Sun
Apr
30

Women & Gender Collaborative invites grant proposals to improve campus culture

Women & Gender Collaborative invites grant proposals to improve campus culture

The Women and Gender Collaborative is accepting grant proposals for innovative projects that promise to create long-term positive impacts around women and gender at CSU to be funded for a 2-year period beginning in the 2017-18 academic year. Interested individuals, departments and campus units are invited to apply.

The Collaborative grant program recognizes that needs can vary across different units, for different people, and that those who operate every day within a department, unit, or division are more likely to know how to appropriately and effectively respond to those needs.

“Our goal is to build institutional support to continually grow and develop successful projects and programs that promote equity, inclusion, and the well-being for all members of our campus community,” said Cori Wong, director of the Collaborative. “The idea is to provide support to really integrate targeted projects into the culture of a unit, to make it part of what a unit does to contribute to the overall efforts we see happening across CSU.”

The Collaborative will seed selected projects with up to $12,000 for two years, and provide assistance in development of the projects. The two-year time frame is designed to enable projects to achieve proof of concept and acquire sufficient evidence of impact to help project organizers procure additional funding from other sources.

Project proposals must include a plan for how the impact, quality, and value of a proposed project will be consistently evaluated and assessed in ways that will inform a project’s evolution and development over the course of the award. All proposals will be reviewed by members of the Women and Gender Collaborative Advisory Board.

Project Objectives

Preference for funding will be given to project proposals that demonstrate the ability to realize one or more of the following objectives:

  • Intentionally develop, support, or produce long-term positive effects for women at CSU and/or broadly improve the campus culture and climate around gender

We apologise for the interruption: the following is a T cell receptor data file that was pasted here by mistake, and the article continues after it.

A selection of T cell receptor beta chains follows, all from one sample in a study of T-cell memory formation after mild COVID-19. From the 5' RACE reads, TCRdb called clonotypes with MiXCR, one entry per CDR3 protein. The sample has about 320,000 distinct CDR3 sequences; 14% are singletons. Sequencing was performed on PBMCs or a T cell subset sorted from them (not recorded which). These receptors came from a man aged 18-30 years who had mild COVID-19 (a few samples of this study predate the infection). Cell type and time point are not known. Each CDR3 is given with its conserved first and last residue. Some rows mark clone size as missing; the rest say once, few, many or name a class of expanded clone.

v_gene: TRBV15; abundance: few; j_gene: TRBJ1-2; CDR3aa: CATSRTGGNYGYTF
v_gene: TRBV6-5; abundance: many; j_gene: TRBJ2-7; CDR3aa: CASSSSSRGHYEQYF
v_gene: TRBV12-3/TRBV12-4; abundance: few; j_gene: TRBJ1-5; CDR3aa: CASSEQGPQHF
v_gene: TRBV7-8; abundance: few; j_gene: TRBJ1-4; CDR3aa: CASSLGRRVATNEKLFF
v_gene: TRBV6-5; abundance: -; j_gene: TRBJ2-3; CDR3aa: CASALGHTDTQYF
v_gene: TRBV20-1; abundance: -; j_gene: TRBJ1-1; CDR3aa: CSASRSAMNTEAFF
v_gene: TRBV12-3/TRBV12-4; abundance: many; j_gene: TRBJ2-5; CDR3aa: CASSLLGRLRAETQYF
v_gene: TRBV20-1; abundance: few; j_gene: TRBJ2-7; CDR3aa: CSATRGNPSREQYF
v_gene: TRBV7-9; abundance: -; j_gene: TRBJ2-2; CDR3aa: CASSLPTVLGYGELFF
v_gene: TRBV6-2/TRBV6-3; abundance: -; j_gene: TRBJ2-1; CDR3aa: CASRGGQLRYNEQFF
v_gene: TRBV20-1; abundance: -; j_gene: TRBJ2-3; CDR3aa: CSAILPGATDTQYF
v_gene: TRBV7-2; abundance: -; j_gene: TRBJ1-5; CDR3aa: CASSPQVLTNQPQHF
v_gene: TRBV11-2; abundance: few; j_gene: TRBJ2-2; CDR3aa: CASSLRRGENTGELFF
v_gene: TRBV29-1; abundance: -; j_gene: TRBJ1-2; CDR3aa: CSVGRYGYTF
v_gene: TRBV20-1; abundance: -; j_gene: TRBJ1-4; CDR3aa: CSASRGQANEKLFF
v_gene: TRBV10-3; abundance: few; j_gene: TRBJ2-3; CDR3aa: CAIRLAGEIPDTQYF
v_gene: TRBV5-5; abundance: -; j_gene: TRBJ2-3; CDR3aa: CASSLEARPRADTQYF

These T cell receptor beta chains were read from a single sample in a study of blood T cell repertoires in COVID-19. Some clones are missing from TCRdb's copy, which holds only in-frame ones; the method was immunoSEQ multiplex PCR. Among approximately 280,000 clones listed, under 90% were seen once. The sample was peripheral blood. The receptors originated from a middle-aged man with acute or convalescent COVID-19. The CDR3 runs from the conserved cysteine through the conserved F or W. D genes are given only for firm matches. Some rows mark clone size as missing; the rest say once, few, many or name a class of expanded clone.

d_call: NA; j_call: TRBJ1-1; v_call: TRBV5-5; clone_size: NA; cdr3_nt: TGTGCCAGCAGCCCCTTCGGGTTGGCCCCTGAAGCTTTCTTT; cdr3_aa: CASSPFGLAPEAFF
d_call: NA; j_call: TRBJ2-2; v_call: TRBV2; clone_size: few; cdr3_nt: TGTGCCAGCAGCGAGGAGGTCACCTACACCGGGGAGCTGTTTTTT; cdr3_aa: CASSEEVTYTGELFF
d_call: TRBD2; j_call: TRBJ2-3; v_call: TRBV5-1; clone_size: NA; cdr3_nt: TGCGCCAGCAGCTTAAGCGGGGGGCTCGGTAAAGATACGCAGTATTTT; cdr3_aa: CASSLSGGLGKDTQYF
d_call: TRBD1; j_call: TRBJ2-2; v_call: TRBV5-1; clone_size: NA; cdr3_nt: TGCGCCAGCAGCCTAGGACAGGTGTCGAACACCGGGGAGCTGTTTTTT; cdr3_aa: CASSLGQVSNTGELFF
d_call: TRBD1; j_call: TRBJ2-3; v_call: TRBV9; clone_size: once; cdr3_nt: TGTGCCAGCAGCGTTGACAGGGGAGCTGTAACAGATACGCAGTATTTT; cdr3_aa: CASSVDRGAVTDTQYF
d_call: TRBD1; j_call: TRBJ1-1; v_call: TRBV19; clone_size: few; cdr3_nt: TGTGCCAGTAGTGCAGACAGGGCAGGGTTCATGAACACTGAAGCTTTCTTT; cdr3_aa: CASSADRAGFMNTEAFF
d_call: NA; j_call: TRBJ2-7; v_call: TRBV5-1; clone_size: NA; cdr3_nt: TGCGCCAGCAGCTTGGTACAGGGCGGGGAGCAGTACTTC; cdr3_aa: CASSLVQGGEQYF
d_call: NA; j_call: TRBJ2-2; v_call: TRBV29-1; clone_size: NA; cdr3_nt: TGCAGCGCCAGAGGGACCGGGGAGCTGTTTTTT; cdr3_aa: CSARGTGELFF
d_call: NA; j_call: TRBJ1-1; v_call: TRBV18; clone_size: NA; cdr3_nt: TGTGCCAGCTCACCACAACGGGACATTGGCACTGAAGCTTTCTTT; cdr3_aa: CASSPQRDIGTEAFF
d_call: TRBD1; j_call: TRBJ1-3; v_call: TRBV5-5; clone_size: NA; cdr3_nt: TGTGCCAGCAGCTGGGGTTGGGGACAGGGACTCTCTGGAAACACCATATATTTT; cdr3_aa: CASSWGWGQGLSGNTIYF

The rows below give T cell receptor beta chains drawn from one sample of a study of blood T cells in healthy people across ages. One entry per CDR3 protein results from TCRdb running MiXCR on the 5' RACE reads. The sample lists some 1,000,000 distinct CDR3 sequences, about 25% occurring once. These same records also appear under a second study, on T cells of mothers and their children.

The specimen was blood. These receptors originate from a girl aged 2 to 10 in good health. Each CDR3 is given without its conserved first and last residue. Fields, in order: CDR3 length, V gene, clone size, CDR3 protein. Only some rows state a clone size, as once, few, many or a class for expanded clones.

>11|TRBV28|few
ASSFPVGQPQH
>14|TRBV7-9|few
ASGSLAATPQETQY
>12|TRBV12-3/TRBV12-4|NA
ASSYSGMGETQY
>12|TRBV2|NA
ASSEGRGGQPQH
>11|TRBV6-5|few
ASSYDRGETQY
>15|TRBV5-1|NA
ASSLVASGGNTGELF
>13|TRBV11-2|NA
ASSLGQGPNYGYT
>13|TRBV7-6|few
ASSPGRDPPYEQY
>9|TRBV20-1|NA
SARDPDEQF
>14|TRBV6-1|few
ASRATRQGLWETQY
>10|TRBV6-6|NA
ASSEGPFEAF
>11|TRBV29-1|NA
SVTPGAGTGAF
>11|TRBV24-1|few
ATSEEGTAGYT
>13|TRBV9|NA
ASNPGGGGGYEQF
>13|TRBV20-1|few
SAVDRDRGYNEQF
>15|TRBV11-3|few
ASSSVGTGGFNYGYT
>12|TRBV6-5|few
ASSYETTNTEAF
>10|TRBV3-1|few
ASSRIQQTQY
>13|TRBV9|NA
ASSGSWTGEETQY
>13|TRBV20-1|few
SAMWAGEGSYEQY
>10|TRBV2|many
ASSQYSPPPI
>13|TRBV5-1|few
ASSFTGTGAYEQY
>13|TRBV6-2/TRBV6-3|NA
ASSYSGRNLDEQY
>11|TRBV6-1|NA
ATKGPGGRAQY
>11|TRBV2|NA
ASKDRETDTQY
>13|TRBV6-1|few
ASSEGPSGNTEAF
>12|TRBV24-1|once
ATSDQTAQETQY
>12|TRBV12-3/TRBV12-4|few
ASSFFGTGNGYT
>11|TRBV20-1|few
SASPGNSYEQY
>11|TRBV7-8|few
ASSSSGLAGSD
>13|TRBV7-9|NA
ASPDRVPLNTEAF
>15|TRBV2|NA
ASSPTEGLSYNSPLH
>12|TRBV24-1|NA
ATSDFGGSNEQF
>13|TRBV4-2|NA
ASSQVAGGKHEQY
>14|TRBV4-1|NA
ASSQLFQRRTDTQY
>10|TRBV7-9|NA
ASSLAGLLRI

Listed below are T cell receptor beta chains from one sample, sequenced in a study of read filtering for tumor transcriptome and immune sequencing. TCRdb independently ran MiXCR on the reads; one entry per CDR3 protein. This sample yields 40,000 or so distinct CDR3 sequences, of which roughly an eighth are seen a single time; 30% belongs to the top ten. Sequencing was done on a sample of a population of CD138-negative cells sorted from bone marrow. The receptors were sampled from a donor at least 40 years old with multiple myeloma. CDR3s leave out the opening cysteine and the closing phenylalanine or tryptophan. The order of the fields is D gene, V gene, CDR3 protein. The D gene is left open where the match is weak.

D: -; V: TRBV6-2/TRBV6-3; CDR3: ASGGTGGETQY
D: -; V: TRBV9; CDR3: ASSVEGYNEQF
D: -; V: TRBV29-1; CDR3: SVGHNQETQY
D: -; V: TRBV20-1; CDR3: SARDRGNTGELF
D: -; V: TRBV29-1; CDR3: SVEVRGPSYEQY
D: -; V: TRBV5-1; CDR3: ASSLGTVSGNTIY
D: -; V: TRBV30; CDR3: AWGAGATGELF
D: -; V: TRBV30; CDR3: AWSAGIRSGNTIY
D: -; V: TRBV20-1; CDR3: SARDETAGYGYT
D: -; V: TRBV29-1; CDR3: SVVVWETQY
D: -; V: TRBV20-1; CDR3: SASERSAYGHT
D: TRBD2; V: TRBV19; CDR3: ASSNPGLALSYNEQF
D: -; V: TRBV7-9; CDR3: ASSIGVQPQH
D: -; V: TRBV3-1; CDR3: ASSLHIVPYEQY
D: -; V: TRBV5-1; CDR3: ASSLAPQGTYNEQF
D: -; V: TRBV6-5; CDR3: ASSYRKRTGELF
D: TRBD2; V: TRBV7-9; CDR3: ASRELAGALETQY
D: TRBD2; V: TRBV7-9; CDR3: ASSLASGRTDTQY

• Provide substantial leadership development and/or professional development opportunities for women (as both project leads, collaborators, and participants)
  • Encourage men to become actively educated, informed, and engaged with supporting a campus culture and climate of gender equity
  • Incorporate an inclusive emphasis that responds to the particular needs of those whose gender identity intersects with other identity categories such as race, ethnicity, class, sexuality, ability, culture, etc. (For example, project proposals might focus on needs of women of color, transgender employees and students, low-income women, non-tenure track women faculty, student parents, etc.)

In 2013, President Frank charged the University during his Fall Address to become the best place for women to work and learn, thereby initiating the President’s Women and Gender Initiative, which launched as the Women & Gender Collaborative last spring. Over the 2016-2017 academic year, the Collaborative supported five grant-funded projects that have provided targeted opportunities for improving the culture and climate around gender at CSU and will continue for another academic year.

“While the campus community has been charged to improve the culture and climate around gender overall, these grants are especially helpful for supporting projects that address targeted issues and serve those whose gendered experiences are shaped by other aspects of their identities such as race, sexuality, rank and affiliation with the university,” said Wong.

How to Apply

Project proposals should be submitted via email to Katie Esquivel at Katie.Esquivel@colostate.edu by 5:00 pm Monday, May 29, 2017. The application packet, additional information, and criteria can be found on the Women and Gender Collaborative’s website: http://thecollaborative.colostate.edu/special-projects/grant-funded-projects-at-csu/.


Tags assigned to this article:
Campus ClimateCampus CultureequityGrantsInclusion